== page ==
Agha-Aiguokhian
Please what is paradox of value
rakia
what is the features of monopoly market? how it is different from monopolistic market?
alisha
how does scarcity described as the efficient byway to allocate resources in a free market?
God Reply
scarcity gives or births a rational thinking to an individual or state economy in the distribution of revenue or income to the right channels of their ends... assuming the market has the features of a free market (free entry and exit, close substitutes, market price control etc)
Agha-Aiguokhian
wath is the meaning the macro economics
Jimcaale Reply
What is the way out of Scarcity
Samuel
a state referenced economic study, the manner or behavioural pattern of a state choice in making economic decisions in satisfying their ends
Agha-Aiguokhian
Thanks brother
Samuel
when total utility is constant, marginal utility do what?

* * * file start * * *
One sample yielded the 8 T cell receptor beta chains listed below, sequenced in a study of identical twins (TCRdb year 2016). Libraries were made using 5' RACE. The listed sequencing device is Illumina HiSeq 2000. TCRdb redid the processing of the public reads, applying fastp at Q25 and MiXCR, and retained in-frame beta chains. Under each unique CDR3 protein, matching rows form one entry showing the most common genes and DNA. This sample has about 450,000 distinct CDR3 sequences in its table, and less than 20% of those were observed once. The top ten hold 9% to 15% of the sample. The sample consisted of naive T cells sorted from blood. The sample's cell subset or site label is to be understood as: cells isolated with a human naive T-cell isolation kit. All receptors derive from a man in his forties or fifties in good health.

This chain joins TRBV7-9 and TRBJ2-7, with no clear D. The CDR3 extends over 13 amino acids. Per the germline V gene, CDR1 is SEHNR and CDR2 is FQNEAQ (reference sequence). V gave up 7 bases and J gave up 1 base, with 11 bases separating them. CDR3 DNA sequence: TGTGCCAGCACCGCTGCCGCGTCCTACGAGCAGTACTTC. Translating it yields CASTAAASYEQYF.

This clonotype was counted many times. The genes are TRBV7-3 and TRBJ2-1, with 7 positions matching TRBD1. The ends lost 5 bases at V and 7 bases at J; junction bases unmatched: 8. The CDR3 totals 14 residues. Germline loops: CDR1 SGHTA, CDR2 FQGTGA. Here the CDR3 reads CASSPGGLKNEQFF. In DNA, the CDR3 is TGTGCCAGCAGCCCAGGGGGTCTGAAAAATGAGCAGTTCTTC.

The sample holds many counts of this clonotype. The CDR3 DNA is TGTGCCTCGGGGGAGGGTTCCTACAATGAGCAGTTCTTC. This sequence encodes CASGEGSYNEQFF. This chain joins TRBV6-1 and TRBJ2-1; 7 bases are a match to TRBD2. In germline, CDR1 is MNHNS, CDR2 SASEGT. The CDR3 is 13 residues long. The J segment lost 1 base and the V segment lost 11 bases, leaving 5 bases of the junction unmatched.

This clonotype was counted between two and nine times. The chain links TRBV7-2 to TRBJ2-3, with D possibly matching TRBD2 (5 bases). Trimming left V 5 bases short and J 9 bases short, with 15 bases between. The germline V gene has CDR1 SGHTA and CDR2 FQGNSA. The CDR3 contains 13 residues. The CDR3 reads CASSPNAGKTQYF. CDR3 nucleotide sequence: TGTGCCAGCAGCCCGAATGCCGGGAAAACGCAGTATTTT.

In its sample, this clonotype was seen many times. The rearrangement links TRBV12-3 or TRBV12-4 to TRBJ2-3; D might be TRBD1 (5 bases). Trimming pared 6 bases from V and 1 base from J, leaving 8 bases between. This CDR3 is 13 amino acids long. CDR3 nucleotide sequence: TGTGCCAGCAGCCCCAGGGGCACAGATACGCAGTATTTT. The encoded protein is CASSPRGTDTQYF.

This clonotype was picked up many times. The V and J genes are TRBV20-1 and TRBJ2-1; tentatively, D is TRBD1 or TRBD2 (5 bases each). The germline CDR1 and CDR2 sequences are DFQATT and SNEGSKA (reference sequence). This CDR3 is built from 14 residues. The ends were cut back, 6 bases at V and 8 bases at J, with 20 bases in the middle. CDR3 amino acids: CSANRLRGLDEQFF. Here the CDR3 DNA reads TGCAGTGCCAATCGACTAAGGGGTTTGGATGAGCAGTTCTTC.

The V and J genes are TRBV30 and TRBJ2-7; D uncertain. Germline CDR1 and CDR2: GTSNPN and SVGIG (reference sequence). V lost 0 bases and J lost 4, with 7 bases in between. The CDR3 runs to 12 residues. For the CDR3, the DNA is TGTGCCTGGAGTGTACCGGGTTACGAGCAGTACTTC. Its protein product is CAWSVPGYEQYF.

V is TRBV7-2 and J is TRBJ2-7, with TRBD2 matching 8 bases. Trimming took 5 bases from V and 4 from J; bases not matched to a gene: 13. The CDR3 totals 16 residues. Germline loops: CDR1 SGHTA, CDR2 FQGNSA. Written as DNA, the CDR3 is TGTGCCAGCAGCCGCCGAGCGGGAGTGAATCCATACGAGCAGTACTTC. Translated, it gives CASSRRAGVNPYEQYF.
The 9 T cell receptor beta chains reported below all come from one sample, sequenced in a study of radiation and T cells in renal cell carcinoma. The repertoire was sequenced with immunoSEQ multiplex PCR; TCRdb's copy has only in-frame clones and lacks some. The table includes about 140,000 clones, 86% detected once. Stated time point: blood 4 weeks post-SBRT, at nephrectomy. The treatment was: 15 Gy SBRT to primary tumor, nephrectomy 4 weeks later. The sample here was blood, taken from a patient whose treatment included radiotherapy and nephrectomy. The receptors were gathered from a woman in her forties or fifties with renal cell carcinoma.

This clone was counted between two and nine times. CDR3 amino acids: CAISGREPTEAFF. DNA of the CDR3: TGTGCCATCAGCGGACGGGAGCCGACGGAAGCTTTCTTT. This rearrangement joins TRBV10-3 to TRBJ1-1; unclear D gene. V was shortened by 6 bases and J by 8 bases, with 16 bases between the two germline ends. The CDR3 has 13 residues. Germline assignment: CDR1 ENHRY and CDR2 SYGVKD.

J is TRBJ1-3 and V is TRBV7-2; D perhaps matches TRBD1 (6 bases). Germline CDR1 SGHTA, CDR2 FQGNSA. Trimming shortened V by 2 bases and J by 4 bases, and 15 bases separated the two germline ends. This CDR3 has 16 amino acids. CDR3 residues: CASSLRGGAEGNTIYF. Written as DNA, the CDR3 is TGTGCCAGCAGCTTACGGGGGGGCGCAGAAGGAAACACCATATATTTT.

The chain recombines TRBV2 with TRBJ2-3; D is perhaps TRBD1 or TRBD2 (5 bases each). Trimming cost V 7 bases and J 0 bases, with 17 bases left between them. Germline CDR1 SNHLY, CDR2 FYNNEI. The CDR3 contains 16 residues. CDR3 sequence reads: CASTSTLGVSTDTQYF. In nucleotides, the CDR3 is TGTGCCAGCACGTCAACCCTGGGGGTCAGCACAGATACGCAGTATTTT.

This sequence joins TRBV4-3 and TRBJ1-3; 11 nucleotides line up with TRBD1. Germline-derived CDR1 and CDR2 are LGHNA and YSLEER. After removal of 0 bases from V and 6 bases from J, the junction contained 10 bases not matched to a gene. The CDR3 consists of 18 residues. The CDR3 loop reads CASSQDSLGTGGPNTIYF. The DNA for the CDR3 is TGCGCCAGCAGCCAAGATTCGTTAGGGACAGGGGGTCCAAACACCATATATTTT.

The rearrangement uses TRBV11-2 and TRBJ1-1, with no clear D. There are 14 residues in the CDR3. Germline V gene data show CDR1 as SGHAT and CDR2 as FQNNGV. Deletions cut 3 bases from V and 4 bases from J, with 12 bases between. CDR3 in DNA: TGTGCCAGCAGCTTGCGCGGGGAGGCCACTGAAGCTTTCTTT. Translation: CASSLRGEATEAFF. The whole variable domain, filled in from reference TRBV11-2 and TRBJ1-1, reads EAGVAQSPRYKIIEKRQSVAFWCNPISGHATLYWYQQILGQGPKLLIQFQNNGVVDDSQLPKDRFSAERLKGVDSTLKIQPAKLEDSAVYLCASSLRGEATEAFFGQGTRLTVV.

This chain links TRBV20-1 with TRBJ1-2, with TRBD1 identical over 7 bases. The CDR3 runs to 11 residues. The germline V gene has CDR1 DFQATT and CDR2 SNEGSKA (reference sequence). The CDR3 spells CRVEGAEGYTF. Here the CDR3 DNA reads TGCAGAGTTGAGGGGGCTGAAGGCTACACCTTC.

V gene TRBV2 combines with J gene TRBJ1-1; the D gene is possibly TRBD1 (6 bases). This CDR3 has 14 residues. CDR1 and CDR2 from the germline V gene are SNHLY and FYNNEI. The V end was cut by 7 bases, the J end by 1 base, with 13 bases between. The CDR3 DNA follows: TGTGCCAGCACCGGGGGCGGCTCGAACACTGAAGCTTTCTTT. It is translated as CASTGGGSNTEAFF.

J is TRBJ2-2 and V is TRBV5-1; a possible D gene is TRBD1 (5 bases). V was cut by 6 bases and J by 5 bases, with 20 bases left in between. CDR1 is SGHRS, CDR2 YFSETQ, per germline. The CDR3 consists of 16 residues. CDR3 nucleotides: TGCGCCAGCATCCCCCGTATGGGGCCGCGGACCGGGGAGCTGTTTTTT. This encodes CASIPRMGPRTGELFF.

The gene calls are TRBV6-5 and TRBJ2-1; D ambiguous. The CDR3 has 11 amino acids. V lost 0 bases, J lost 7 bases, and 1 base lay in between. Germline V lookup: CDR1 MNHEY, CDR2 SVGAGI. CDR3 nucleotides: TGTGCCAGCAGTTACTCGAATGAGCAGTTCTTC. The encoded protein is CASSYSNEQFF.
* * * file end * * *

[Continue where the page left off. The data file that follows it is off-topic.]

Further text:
rasheed Reply
Why is it that whenever I ask a question no one hears me out
Dominic
😊😊
Konadu
This is deals with only 1producer 1producer 1consumer
Motasay Reply
Oligopoly
Gh
thanks for you answer
Qaasim
With two buyers n sellers
Motasay
nothing only I study
Qaasim
still oligopoly That is when there is a limited buyer and seller in the industry. There are no perfectly elastic market entry, that is for both the price taker and the seller
Gh
thanks for your advice
Qaasim
welcomed bro
Gh
we can ask our doubt also isn't
Rohit
Yea you can as well
Gh
Like "beauty opportunity cost lies in the eyes of the beholder"discuss with practical examples